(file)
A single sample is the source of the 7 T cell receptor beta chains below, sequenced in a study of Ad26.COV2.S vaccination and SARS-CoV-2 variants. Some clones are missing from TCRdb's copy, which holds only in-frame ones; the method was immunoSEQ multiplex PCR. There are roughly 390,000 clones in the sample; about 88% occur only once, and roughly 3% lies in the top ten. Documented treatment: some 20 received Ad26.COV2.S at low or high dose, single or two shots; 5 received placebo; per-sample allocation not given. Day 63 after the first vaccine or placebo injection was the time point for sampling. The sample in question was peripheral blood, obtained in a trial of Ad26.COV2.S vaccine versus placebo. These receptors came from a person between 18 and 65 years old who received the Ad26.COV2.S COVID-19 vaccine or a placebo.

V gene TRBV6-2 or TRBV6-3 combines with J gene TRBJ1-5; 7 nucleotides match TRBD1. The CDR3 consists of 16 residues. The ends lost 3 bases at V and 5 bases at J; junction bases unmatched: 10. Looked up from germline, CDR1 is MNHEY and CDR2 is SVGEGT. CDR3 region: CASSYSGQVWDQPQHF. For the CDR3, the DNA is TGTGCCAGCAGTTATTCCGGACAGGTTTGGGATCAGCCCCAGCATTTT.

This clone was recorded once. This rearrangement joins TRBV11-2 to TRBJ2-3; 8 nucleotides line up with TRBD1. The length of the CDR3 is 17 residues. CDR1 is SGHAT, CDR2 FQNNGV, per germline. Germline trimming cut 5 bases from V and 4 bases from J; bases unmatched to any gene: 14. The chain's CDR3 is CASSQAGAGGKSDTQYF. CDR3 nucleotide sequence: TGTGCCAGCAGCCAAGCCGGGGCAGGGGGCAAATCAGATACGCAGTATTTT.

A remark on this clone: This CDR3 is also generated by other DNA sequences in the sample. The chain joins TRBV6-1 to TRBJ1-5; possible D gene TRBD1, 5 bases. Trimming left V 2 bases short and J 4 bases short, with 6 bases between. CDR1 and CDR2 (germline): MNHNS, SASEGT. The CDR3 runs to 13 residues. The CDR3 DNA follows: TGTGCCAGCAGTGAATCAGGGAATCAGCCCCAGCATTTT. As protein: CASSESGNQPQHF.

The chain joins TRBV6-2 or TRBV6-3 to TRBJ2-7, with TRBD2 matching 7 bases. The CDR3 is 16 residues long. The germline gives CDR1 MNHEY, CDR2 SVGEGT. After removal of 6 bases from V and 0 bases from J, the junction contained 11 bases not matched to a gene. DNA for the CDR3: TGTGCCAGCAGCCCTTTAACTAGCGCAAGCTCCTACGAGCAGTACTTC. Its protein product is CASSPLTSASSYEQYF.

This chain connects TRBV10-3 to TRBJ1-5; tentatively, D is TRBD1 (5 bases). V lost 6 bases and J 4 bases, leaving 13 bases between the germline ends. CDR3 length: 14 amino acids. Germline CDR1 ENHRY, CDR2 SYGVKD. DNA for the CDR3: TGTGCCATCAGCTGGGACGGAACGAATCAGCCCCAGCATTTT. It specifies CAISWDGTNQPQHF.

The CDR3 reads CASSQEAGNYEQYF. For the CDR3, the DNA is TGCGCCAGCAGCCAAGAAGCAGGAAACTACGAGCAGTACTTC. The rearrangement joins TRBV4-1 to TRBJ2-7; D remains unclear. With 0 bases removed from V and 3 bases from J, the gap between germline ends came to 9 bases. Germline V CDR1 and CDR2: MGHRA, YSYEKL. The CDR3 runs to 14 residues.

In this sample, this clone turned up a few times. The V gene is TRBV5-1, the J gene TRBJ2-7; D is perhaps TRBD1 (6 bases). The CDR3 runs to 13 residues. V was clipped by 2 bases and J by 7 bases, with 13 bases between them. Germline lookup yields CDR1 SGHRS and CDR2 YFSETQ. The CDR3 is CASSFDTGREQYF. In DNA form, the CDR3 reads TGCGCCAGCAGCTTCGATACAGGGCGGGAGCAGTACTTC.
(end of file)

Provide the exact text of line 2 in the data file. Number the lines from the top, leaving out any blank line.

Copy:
V gene TRBV6-2 or TRBV6-3 combines with J gene TRBJ1-5; 7 nucleotides match TRBD1. The CDR3 consists of 16 residues. The ends lost 3 bases at V and 5 bases at J; junction bases unmatched: 10. Looked up from germline, CDR1 is MNHEY and CDR2 is SVGEGT. CDR3 region: CASSYSGQVWDQPQHF. For the CDR3, the DNA is TGTGCCAGCAGTTATTCCGGACAGGTTTGGGATCAGCCCCAGCATTTT.